Hank – We didn’t leave Wagoner until almost 11:00 am. Today’s plan was to ride to a campground about five miles east of Tahlequah, which would make for a 35-mile day.
The north wind was whipping away from our left just as it was yesterday. And we had more climbing to do. Kathy wasn’t feeling up to it because she didn’t sleep well last night, but she soldiered on.
We stopped in Hulbert, the halfway point and ate a sandwich at the local Subway. Then we girded our loins once again rode to Tahlequah.
Tahlequah is the historical capital on the Cherokee Nation. It was established after the Cherokee were forced to move to what was then called Indian Territory back in 1838. The forced relocation of the Cherokee and other tribes from the southeastern states is known as The Trail of Tears. It’s definitely not a bright spot in American and Native American relations.
We stopped at the Cherokee National Prison Museum once we got to Tahlequah. The Cherokee Nation had its own government and justice system, patterned after the U.S. system, until the U.S. government dissolved it in 1898. In 1975, the tribe adopted a new constitution and received federal recognition the following year.
The museum was closing at 4:00 pm and we wanted to get to the campground and settle in so off we went. The campground is owned by the Cherokee Baptist Association, which consists of 43 different churches. I had called the office this morning to ask if we could tent overnight but hadn’t heard back. Fortunately, when we arrived we found Kim and Chad in the office. Today is Good Friday and there’s a church service here this evening. They were also putting on a production, which Chad is in charge of, otherwise there wouldn’t have been anyone here. So that worked out well.
Chad and Kim not only said we could tent here but they offered the use of one of the summer camp dorms. Hot showers and a bed! What a pleasant surprise. They also invited us to the 7:00 pm service, which we accepted. They warned us the preacher will be speaking in English and in Cherokee. That’ll be a first for me, so I’m cool with that.
We cleaned up and walked over to the church at 10 til 7:00. We said hello to Chad and Kim and we met other members of the congregation. The production was well done. Afterwards one of the preachers–several were in attendance–gave a sermon in English and then again in Cherokee. We chatted with Chad, Kim, and several others before calling it a night.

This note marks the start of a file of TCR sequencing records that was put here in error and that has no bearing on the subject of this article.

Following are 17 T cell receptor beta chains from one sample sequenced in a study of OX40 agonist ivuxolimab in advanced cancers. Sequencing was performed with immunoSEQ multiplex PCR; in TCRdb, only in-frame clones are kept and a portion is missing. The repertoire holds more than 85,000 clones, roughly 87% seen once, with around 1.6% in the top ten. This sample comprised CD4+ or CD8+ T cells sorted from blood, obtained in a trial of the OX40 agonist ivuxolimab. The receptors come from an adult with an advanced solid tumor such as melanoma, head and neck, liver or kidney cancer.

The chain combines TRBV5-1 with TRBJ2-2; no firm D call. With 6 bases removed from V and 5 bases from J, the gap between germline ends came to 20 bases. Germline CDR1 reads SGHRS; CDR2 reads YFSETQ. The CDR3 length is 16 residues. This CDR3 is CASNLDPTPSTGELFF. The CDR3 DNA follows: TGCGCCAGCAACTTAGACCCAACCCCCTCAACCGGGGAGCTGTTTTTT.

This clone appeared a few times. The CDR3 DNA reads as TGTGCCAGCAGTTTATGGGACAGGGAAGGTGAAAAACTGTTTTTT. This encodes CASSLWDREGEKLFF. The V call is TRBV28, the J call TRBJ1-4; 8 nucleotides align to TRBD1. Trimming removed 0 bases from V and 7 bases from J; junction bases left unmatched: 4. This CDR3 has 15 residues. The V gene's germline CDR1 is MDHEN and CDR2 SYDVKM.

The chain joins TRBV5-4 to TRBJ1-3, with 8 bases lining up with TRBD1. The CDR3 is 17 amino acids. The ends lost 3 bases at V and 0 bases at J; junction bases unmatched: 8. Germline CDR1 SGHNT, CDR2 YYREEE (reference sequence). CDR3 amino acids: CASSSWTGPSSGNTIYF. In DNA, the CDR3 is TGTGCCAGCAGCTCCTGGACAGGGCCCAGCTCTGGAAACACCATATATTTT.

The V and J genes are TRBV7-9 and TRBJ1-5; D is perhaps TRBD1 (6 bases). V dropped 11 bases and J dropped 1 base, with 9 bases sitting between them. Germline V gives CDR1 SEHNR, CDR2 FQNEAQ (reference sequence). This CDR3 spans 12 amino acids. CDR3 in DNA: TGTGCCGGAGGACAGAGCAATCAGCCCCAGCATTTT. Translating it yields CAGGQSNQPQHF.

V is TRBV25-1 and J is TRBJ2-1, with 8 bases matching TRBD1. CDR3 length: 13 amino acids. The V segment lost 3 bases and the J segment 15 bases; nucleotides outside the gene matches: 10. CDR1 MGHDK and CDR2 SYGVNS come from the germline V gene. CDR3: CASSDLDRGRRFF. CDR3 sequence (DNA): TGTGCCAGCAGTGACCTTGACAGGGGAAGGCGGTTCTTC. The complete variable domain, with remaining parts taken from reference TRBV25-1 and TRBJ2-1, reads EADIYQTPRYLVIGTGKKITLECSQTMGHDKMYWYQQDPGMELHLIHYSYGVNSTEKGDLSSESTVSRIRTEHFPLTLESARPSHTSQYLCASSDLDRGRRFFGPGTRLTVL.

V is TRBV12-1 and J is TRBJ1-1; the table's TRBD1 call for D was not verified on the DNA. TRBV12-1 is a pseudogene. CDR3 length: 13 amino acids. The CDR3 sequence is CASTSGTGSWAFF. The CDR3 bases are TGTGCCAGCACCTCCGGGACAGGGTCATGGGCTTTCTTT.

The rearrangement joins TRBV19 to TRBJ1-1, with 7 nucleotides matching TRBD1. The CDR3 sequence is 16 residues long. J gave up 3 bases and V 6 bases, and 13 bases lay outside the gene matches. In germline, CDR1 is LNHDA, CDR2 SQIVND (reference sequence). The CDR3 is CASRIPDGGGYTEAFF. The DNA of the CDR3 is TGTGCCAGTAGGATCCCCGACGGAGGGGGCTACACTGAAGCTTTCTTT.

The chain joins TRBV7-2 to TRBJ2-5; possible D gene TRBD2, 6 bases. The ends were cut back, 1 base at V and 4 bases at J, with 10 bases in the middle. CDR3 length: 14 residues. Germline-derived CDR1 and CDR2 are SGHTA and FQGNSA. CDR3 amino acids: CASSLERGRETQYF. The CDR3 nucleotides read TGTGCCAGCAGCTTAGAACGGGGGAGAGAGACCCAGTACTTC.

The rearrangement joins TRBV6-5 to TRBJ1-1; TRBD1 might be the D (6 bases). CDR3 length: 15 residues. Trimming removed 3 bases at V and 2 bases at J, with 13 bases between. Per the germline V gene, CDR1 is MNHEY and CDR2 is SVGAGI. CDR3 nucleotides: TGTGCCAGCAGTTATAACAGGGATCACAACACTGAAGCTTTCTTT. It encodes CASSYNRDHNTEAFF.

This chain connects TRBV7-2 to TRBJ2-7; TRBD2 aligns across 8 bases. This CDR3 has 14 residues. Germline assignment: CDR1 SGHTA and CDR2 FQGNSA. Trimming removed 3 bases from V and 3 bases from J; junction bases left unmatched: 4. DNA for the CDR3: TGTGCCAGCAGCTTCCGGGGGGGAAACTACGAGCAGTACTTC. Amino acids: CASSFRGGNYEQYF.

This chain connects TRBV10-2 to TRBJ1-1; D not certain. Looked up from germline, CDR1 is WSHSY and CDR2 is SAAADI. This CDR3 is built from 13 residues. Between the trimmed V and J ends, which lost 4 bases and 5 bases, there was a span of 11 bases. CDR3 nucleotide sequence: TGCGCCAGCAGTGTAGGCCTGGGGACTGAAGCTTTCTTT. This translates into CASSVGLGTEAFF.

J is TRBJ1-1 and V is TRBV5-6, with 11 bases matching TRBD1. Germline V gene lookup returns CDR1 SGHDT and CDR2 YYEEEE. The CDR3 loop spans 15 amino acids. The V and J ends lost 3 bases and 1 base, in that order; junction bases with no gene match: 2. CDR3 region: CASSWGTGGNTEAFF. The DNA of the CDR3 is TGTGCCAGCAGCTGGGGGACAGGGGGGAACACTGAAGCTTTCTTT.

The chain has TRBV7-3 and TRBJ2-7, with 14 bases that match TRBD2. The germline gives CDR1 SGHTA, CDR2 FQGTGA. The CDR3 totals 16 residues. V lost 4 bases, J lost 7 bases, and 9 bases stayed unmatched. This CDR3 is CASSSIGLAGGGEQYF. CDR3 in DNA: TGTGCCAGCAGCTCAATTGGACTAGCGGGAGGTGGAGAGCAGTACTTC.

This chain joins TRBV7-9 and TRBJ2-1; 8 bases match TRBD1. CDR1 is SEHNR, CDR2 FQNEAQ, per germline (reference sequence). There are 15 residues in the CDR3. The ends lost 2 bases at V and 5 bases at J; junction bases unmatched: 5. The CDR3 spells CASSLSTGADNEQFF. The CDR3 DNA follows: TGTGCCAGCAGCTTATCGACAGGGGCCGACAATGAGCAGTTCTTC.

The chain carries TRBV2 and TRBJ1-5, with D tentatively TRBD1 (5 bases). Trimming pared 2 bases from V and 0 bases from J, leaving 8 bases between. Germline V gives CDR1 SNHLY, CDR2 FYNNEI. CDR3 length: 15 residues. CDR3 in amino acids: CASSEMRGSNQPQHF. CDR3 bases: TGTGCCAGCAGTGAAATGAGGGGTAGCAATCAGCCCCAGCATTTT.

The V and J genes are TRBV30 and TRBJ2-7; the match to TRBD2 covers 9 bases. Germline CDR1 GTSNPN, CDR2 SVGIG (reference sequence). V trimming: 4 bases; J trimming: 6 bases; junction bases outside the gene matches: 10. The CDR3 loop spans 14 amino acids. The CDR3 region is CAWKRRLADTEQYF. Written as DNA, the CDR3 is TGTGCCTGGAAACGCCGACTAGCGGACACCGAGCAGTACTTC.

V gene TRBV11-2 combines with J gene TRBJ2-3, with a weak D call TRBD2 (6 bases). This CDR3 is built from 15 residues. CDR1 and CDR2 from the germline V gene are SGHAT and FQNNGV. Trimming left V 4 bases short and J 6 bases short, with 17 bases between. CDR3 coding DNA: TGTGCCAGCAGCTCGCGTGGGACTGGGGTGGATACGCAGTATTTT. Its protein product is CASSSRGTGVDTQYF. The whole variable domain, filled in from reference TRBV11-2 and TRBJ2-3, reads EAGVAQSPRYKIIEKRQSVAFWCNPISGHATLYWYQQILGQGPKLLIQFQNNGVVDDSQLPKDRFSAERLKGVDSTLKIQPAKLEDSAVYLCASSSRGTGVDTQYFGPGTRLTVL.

Kathy – I didn’t sleep much last night so I was a little concerned about how our ride would go today. I was surprised how well the 35-mile ride went. Yes, we still had strong sidewinds (sustained at 20 mph and gust at 30 mph) and yes, we had lots of climbing, however it went pretty good. Just so you know, my legs are tired tonight though. 😊 Our temps were in the mid 50’s to low 60’s range with partly cloudy skies. Again the winds made it feel cooler, but lucky for us the climbs warmed us up nicely. 😅
We were hoping to have more time in Tahlequah, Oklahoma to visit more museums and increase our knowledge about the area. Unfortunately we had to press on after visiting the Cherokee Nations Prison Museum (which was a pretty cool place) so we could finish our riding and figure out our sleeping plans for the night.
We climbed another 500 feet out of town and then continued with the rolling hills until we reached our destination for the day. Kim and Chad at the Cherokee Baptist Association Campground were super welcoming and just good down to earth people. We were excited to hear they had a dorm with hot showers that we could stay in tonight for free. We offered to pay, but they refused. We thought we were going to tent it tonight so having a bed and hot shower was really a wonderful surprise.
We cleaned up and headed over to the Good Friday services at the church on the campground areas. The Baptist service was a little different from what we are used to with the Catholic services, however they did a fantastic job of telling the story from Peter’s perspective. The adults and children performances were very good. It was also very interesting to hear church services said in the Cherokee language. This is a first for us. We were the minority at the service as most everyone part of the Cherokee tribe. Didn’t matter though, everyone treated us like family. Overall, it was a wonderful church service and we met a lot of super kind people. Feeling thankful for this day. Yes, it was a Good Friday. ⛪️ ✝️ 🚲
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